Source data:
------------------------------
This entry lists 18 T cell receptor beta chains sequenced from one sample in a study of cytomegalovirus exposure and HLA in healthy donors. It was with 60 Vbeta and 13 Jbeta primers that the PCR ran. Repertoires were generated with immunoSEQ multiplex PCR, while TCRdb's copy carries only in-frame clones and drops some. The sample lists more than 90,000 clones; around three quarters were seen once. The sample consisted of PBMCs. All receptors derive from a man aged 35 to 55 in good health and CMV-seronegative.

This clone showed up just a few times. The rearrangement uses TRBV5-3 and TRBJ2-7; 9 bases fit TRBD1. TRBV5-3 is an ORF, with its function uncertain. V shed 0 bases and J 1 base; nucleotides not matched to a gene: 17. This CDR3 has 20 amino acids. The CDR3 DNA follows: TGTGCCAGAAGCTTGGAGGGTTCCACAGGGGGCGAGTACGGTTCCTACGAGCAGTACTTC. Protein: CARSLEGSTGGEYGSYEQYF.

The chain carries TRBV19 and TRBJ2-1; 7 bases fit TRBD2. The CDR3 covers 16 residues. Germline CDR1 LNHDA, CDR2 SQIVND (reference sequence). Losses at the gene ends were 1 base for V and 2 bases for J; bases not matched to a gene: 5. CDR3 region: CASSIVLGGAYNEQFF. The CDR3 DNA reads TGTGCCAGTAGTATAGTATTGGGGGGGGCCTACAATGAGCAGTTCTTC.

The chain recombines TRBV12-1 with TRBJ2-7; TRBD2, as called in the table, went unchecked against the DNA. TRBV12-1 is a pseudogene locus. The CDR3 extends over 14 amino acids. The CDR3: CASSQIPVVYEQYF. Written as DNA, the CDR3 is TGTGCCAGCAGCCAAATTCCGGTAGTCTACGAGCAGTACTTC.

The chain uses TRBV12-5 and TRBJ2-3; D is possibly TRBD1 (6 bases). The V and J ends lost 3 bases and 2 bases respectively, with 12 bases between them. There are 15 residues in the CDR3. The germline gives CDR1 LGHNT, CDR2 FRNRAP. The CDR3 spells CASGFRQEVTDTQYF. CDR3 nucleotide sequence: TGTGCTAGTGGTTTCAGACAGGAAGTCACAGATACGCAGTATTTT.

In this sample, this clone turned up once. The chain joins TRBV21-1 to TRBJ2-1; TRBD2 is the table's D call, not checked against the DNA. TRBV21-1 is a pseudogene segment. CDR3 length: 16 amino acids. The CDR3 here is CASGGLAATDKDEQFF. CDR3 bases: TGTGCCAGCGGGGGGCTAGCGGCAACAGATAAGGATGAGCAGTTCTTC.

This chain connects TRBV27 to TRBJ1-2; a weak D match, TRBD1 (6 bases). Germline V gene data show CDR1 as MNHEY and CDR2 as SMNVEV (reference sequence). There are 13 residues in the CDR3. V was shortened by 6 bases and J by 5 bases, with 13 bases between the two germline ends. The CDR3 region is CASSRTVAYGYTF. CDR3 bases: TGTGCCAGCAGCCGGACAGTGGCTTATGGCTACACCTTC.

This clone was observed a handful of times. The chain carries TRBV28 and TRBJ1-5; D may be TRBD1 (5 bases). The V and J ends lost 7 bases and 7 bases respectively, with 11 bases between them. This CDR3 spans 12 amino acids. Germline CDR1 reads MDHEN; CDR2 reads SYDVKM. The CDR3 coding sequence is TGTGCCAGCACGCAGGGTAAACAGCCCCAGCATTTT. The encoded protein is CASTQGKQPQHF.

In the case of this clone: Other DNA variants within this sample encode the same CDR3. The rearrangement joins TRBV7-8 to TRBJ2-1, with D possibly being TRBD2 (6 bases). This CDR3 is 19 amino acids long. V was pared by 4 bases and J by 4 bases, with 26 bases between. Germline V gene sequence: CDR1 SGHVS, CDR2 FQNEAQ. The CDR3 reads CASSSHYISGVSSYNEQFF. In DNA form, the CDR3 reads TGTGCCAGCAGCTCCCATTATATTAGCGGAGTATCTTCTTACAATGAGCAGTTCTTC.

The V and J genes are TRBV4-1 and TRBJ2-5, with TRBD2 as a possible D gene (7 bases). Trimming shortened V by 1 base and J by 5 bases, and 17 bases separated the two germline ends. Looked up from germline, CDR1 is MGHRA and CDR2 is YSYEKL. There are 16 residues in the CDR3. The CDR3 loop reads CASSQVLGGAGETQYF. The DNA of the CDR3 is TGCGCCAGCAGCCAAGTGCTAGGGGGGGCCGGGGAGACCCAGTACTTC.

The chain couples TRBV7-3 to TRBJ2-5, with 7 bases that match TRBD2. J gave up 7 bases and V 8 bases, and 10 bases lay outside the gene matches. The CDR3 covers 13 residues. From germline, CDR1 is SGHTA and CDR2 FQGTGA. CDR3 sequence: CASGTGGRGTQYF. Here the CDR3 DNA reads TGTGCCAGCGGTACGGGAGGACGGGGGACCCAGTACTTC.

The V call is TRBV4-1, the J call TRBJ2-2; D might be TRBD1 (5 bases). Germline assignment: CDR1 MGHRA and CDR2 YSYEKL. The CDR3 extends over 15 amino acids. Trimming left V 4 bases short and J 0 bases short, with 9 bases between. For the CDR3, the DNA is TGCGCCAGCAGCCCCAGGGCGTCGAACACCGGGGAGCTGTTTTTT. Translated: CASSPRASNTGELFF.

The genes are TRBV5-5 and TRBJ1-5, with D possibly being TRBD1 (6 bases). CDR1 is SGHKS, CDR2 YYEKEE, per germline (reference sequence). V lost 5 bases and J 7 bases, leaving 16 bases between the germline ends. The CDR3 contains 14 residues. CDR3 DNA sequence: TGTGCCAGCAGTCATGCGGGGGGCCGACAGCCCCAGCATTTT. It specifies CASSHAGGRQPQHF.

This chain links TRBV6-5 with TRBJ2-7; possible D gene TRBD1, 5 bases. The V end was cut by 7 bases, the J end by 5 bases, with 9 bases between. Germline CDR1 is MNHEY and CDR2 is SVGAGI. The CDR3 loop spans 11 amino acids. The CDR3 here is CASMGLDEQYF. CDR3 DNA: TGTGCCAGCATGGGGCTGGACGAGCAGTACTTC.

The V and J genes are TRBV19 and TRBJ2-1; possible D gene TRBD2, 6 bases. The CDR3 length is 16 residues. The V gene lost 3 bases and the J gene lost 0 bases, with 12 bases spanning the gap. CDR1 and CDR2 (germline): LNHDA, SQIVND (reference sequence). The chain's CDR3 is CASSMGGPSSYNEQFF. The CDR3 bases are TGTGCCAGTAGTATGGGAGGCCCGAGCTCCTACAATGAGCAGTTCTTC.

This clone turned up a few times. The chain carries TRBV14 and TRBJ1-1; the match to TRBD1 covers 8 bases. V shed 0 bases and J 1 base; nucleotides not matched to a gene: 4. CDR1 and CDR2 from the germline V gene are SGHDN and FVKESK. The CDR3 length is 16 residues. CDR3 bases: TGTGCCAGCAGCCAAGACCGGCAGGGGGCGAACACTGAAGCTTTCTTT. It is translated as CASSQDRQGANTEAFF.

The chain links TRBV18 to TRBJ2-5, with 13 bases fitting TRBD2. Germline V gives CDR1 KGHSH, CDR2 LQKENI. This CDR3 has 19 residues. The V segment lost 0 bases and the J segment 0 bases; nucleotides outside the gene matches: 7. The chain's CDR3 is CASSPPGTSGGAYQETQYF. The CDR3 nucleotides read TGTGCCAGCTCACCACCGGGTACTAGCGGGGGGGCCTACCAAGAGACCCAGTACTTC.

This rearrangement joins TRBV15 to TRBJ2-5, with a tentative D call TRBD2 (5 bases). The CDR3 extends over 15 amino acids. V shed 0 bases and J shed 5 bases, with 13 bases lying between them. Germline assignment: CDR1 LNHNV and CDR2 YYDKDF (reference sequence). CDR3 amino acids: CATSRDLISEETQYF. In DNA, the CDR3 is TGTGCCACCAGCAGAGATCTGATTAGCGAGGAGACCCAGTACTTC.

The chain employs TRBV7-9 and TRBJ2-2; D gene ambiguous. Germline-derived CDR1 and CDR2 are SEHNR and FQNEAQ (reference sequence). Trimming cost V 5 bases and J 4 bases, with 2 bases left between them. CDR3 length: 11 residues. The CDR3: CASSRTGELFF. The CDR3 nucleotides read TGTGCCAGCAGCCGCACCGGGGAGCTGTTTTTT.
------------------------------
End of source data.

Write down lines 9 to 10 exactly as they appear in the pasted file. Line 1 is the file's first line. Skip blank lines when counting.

In the case of this clone: Other DNA variants within this sample encode the same CDR3. The rearrangement joins TRBV7-8 to TRBJ2-1, with D possibly being TRBD2 (6 bases). This CDR3 is 19 amino acids long. V was pared by 4 bases and J by 4 bases, with 26 bases between. Germline V gene sequence: CDR1 SGHVS, CDR2 FQNEAQ. The CDR3 reads CASSSHYISGVSSYNEQFF. In DNA form, the CDR3 reads TGTGCCAGCAGCTCCCATTATATTAGCGGAGTATCTTCTTACAATGAGCAGTTCTTC.

The V and J genes are TRBV4-1 and TRBJ2-5, with TRBD2 as a possible D gene (7 bases). Trimming shortened V by 1 base and J by 5 bases, and 17 bases separated the two germline ends. Looked up from germline, CDR1 is MGHRA and CDR2 is YSYEKL. There are 16 residues in the CDR3. The CDR3 loop reads CASSQVLGGAGETQYF. The DNA of the CDR3 is TGCGCCAGCAGCCAAGTGCTAGGGGGGGCCGGGGAGACCCAGTACTTC.